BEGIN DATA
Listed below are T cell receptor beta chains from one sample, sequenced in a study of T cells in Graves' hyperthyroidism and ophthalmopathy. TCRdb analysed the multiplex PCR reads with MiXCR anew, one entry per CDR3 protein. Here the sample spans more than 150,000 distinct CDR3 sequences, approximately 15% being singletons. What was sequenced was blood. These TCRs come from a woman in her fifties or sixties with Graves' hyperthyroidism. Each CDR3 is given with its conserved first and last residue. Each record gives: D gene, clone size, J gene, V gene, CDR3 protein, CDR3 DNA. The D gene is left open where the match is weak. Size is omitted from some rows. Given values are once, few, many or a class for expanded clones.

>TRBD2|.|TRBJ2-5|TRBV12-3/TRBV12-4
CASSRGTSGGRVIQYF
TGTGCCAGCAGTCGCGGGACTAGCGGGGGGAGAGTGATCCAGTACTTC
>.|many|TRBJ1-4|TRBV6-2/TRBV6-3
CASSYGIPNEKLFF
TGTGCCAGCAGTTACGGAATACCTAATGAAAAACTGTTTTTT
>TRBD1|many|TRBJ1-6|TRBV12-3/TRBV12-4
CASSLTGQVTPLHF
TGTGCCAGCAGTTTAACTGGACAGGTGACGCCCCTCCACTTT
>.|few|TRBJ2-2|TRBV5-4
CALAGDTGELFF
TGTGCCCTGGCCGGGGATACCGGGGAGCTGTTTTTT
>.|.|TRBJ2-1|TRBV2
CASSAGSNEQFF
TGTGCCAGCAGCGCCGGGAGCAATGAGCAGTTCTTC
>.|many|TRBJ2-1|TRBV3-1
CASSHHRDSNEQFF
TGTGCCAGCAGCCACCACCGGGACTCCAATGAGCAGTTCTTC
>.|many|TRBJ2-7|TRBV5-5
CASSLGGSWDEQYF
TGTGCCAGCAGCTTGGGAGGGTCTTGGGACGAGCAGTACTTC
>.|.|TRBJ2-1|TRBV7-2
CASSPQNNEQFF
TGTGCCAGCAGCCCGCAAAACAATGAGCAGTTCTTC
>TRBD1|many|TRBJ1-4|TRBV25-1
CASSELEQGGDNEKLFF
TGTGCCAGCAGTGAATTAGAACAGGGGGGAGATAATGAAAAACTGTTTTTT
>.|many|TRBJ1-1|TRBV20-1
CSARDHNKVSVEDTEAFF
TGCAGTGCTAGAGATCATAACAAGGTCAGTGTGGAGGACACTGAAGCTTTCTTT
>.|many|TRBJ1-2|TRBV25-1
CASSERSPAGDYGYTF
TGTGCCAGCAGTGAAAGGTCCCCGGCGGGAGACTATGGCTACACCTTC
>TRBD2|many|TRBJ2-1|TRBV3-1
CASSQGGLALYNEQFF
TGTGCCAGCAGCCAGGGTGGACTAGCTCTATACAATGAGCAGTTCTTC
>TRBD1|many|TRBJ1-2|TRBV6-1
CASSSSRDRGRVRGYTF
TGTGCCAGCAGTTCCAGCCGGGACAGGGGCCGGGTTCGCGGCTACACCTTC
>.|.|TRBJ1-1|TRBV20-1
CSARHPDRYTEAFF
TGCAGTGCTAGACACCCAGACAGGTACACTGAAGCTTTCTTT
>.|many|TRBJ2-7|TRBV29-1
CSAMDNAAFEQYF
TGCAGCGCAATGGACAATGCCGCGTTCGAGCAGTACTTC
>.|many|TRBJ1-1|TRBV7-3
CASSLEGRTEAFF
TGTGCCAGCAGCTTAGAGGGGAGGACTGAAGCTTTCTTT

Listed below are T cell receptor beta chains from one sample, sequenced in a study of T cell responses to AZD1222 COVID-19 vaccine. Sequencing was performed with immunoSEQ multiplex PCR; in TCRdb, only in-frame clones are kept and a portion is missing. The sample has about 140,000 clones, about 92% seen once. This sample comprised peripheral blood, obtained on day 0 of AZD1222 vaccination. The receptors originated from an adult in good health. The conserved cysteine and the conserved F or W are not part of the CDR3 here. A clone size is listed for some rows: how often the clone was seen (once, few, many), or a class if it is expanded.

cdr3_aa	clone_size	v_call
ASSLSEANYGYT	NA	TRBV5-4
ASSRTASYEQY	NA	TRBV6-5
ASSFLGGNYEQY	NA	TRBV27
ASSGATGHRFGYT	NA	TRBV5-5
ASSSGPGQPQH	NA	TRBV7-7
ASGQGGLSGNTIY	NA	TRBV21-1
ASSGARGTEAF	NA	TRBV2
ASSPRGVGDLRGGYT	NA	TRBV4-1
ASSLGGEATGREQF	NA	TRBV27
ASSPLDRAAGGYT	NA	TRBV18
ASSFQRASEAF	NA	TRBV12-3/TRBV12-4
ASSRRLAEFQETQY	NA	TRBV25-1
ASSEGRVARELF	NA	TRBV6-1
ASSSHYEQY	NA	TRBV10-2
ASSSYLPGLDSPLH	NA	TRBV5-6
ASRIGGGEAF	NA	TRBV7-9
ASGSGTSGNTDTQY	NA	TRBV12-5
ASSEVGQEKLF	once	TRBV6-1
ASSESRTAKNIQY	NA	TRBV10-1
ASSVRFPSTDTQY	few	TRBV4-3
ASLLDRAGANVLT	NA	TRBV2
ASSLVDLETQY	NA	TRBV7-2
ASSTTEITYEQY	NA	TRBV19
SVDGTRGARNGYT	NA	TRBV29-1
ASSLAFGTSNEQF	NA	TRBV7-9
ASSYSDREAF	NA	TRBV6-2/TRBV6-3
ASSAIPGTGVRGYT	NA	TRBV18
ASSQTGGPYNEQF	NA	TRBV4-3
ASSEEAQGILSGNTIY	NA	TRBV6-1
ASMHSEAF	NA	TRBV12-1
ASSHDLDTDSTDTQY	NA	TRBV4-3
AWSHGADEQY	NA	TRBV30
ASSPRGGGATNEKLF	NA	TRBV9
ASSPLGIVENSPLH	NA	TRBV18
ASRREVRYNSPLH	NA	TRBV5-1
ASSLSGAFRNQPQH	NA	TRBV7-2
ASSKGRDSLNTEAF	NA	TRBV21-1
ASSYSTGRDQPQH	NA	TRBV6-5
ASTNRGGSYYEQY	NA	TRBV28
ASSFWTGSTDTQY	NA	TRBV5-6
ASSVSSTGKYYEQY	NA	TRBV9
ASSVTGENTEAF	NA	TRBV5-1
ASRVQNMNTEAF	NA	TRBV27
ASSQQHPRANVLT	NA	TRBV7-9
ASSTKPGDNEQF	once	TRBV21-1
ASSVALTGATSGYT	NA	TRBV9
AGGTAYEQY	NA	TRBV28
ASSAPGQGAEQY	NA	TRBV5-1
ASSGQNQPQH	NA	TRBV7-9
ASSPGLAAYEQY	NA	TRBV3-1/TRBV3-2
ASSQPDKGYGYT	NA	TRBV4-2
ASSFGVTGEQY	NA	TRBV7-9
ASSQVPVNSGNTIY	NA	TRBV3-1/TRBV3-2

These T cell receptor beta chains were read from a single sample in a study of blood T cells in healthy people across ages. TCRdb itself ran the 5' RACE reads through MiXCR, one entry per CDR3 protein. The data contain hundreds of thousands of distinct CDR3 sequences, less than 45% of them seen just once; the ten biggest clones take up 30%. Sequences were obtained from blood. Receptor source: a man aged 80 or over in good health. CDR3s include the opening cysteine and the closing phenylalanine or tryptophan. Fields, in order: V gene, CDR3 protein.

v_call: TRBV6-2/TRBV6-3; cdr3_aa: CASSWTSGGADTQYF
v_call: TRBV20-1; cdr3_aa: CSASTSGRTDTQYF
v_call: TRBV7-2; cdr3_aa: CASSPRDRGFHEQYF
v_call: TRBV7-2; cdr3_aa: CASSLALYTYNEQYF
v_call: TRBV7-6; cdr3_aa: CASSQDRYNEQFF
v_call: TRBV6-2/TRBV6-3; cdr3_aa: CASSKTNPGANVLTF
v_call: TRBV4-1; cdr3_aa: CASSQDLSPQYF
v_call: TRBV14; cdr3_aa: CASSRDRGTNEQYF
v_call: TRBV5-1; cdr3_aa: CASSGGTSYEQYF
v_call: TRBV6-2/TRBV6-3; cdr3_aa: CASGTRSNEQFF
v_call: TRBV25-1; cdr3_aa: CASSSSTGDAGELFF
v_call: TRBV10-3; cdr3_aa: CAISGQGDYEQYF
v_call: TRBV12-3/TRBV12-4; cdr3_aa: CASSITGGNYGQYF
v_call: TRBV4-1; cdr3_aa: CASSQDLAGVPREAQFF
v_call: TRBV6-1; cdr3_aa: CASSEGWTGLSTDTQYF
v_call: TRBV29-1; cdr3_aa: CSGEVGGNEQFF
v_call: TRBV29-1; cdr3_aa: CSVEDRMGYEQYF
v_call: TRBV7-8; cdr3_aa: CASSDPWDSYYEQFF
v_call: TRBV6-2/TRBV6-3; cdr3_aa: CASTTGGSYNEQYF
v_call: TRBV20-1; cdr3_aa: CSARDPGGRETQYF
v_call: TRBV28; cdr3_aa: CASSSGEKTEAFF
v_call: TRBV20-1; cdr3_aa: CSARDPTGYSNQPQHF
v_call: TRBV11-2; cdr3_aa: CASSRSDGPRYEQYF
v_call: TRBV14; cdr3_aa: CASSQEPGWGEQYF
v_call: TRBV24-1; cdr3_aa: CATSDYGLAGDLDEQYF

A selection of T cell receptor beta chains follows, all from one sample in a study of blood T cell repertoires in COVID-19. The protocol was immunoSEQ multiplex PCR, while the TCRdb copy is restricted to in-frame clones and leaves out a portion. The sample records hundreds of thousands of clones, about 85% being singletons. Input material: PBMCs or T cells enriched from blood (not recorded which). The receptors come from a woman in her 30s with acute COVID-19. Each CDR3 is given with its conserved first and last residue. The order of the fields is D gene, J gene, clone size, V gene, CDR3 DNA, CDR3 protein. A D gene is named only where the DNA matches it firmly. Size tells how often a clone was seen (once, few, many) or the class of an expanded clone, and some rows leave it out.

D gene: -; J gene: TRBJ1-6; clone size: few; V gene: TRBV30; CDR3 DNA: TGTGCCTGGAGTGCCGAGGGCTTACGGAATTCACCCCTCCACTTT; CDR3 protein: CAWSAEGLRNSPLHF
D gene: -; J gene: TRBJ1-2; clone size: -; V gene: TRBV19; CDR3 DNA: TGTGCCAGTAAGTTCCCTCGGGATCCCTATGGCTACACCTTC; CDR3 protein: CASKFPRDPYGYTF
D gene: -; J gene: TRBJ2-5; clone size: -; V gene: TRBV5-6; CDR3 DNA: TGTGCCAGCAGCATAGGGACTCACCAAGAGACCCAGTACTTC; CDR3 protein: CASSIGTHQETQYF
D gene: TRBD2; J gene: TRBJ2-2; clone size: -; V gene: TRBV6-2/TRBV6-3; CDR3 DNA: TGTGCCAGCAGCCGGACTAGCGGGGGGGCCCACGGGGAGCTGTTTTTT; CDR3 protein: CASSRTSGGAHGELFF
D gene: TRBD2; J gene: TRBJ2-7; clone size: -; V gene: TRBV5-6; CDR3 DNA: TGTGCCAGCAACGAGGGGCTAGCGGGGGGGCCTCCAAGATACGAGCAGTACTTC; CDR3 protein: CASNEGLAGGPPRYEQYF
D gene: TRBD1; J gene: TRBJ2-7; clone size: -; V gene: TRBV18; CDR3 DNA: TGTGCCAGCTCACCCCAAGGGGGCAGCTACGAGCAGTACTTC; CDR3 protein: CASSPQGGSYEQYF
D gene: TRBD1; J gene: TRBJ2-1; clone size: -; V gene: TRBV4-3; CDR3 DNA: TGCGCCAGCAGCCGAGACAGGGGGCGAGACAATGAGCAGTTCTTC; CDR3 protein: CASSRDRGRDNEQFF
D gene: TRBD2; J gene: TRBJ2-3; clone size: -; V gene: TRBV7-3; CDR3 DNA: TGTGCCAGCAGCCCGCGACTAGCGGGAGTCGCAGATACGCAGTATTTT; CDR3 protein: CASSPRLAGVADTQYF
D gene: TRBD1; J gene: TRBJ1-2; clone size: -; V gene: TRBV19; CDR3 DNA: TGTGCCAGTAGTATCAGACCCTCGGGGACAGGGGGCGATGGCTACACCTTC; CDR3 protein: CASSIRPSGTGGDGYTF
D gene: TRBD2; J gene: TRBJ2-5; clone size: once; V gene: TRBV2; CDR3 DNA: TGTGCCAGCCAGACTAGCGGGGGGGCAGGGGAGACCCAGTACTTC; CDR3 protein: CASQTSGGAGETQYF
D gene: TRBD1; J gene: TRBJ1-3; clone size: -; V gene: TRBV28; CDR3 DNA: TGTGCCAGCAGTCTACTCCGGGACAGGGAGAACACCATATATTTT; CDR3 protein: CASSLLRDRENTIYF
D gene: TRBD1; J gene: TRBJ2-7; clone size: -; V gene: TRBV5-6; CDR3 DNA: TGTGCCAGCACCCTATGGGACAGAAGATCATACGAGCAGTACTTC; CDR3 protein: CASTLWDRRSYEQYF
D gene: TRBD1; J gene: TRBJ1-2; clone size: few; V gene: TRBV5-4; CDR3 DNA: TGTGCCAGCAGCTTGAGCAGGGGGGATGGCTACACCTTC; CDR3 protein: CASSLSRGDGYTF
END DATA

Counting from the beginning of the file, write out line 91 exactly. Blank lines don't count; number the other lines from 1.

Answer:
ASSFWTGSTDTQY	NA	TRBV5-6